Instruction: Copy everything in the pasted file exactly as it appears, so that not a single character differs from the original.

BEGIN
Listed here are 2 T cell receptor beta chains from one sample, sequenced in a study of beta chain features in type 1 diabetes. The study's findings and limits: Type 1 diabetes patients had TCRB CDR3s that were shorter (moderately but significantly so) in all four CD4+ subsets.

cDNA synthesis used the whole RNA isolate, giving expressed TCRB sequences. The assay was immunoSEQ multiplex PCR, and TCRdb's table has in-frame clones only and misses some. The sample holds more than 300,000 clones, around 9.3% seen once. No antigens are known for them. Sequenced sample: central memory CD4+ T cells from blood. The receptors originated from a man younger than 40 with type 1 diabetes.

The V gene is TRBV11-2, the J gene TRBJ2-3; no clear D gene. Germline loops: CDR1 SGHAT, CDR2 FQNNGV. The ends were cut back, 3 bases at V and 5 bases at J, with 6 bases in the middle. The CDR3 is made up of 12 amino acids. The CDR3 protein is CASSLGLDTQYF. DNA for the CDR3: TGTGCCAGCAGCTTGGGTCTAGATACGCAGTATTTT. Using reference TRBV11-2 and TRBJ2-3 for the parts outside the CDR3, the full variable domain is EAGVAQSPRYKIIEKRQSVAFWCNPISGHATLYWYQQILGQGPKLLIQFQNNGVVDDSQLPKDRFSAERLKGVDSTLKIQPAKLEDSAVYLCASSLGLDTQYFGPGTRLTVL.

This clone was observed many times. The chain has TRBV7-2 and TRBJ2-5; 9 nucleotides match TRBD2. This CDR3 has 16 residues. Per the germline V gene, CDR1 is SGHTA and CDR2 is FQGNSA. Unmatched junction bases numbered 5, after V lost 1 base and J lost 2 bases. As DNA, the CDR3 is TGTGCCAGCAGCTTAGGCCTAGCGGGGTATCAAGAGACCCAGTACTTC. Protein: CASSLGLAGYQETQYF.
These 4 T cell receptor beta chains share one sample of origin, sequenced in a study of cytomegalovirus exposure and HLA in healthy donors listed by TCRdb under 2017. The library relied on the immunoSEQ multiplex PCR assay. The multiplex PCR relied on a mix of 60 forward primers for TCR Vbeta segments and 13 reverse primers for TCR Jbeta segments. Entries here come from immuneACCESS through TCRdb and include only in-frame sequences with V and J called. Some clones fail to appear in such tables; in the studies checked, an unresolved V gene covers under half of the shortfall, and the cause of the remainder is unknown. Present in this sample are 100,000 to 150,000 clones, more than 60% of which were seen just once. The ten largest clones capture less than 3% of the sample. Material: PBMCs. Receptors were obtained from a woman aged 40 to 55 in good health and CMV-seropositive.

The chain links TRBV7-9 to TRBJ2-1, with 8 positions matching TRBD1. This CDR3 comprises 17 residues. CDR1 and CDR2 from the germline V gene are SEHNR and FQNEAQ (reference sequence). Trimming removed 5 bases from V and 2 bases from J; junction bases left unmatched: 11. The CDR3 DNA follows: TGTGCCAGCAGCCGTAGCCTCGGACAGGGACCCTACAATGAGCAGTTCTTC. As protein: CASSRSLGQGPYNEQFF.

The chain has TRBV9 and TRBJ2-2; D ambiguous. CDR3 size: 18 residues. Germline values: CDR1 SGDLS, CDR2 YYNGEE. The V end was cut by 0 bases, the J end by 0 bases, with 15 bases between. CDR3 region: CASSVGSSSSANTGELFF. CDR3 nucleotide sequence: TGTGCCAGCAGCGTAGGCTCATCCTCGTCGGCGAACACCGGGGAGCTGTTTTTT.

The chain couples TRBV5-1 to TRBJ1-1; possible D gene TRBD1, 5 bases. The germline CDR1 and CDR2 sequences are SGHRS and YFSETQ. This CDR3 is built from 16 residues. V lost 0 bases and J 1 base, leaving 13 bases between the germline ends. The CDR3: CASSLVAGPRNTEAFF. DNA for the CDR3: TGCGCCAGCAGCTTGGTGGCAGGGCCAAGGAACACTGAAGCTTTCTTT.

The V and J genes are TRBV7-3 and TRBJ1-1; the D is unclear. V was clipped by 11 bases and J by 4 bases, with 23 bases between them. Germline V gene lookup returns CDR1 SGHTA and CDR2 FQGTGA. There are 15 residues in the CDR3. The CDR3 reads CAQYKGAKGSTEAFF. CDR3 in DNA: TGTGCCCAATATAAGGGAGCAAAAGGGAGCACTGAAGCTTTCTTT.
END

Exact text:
Listed here are 2 T cell receptor beta chains from one sample, sequenced in a study of beta chain features in type 1 diabetes. The study's findings and limits: Type 1 diabetes patients had TCRB CDR3s that were shorter (moderately but significantly so) in all four CD4+ subsets.

cDNA synthesis used the whole RNA isolate, giving expressed TCRB sequences. The assay was immunoSEQ multiplex PCR, and TCRdb's table has in-frame clones only and misses some. The sample holds more than 300,000 clones, around 9.3% seen once. No antigens are known for them. Sequenced sample: central memory CD4+ T cells from blood. The receptors originated from a man younger than 40 with type 1 diabetes.

The V gene is TRBV11-2, the J gene TRBJ2-3; no clear D gene. Germline loops: CDR1 SGHAT, CDR2 FQNNGV. The ends were cut back, 3 bases at V and 5 bases at J, with 6 bases in the middle. The CDR3 is made up of 12 amino acids. The CDR3 protein is CASSLGLDTQYF. DNA for the CDR3: TGTGCCAGCAGCTTGGGTCTAGATACGCAGTATTTT. Using reference TRBV11-2 and TRBJ2-3 for the parts outside the CDR3, the full variable domain is EAGVAQSPRYKIIEKRQSVAFWCNPISGHATLYWYQQILGQGPKLLIQFQNNGVVDDSQLPKDRFSAERLKGVDSTLKIQPAKLEDSAVYLCASSLGLDTQYFGPGTRLTVL.

This clone was observed many times. The chain has TRBV7-2 and TRBJ2-5; 9 nucleotides match TRBD2. This CDR3 has 16 residues. Per the germline V gene, CDR1 is SGHTA and CDR2 is FQGNSA. Unmatched junction bases numbered 5, after V lost 1 base and J lost 2 bases. As DNA, the CDR3 is TGTGCCAGCAGCTTAGGCCTAGCGGGGTATCAAGAGACCCAGTACTTC. Protein: CASSLGLAGYQETQYF.
These 4 T cell receptor beta chains share one sample of origin, sequenced in a study of cytomegalovirus exposure and HLA in healthy donors listed by TCRdb under 2017. The library relied on the immunoSEQ multiplex PCR assay. The multiplex PCR relied on a mix of 60 forward primers for TCR Vbeta segments and 13 reverse primers for TCR Jbeta segments. Entries here come from immuneACCESS through TCRdb and include only in-frame sequences with V and J called. Some clones fail to appear in such tables; in the studies checked, an unresolved V gene covers under half of the shortfall, and the cause of the remainder is unknown. Present in this sample are 100,000 to 150,000 clones, more than 60% of which were seen just once. The ten largest clones capture less than 3% of the sample. Material: PBMCs. Receptors were obtained from a woman aged 40 to 55 in good health and CMV-seropositive.

The chain links TRBV7-9 to TRBJ2-1, with 8 positions matching TRBD1. This CDR3 comprises 17 residues. CDR1 and CDR2 from the germline V gene are SEHNR and FQNEAQ (reference sequence). Trimming removed 5 bases from V and 2 bases from J; junction bases left unmatched: 11. The CDR3 DNA follows: TGTGCCAGCAGCCGTAGCCTCGGACAGGGACCCTACAATGAGCAGTTCTTC. As protein: CASSRSLGQGPYNEQFF.

The chain has TRBV9 and TRBJ2-2; D ambiguous. CDR3 size: 18 residues. Germline values: CDR1 SGDLS, CDR2 YYNGEE. The V end was cut by 0 bases, the J end by 0 bases, with 15 bases between. CDR3 region: CASSVGSSSSANTGELFF. CDR3 nucleotide sequence: TGTGCCAGCAGCGTAGGCTCATCCTCGTCGGCGAACACCGGGGAGCTGTTTTTT.

The chain couples TRBV5-1 to TRBJ1-1; possible D gene TRBD1, 5 bases. The germline CDR1 and CDR2 sequences are SGHRS and YFSETQ. This CDR3 is built from 16 residues. V lost 0 bases and J 1 base, leaving 13 bases between the germline ends. The CDR3: CASSLVAGPRNTEAFF. DNA for the CDR3: TGCGCCAGCAGCTTGGTGGCAGGGCCAAGGAACACTGAAGCTTTCTTT.

The V and J genes are TRBV7-3 and TRBJ1-1; the D is unclear. V was clipped by 11 bases and J by 4 bases, with 23 bases between them. Germline V gene lookup returns CDR1 SGHTA and CDR2 FQGTGA. There are 15 residues in the CDR3. The CDR3 reads CAQYKGAKGSTEAFF. CDR3 in DNA: TGTGCCCAATATAAGGGAGCAAAAGGGAGCACTGAAGCTTTCTTT.